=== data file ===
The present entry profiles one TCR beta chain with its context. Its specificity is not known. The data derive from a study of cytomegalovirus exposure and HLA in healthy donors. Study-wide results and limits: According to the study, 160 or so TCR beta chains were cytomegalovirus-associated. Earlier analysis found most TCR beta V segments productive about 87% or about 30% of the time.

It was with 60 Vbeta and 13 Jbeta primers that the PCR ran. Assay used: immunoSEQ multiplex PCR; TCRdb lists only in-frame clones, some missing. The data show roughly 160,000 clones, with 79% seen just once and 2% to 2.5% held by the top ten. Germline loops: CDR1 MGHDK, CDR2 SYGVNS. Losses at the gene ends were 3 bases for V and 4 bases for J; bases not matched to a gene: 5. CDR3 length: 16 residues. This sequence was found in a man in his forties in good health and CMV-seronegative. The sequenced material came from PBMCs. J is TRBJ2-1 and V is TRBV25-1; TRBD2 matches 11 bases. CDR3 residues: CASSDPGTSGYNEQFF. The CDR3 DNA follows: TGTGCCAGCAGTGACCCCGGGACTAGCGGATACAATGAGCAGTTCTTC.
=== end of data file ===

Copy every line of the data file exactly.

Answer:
The present entry profiles one TCR beta chain with its context. Its specificity is not known. The data derive from a study of cytomegalovirus exposure and HLA in healthy donors. Study-wide results and limits: According to the study, 160 or so TCR beta chains were cytomegalovirus-associated. Earlier analysis found most TCR beta V segments productive about 87% or about 30% of the time.

It was with 60 Vbeta and 13 Jbeta primers that the PCR ran. Assay used: immunoSEQ multiplex PCR; TCRdb lists only in-frame clones, some missing. The data show roughly 160,000 clones, with 79% seen just once and 2% to 2.5% held by the top ten. Germline loops: CDR1 MGHDK, CDR2 SYGVNS. Losses at the gene ends were 3 bases for V and 4 bases for J; bases not matched to a gene: 5. CDR3 length: 16 residues. This sequence was found in a man in his forties in good health and CMV-seronegative. The sequenced material came from PBMCs. J is TRBJ2-1 and V is TRBV25-1; TRBD2 matches 11 bases. CDR3 residues: CASSDPGTSGYNEQFF. The CDR3 DNA follows: TGTGCCAGCAGTGACCCCGGGACTAGCGGATACAATGAGCAGTTCTTC.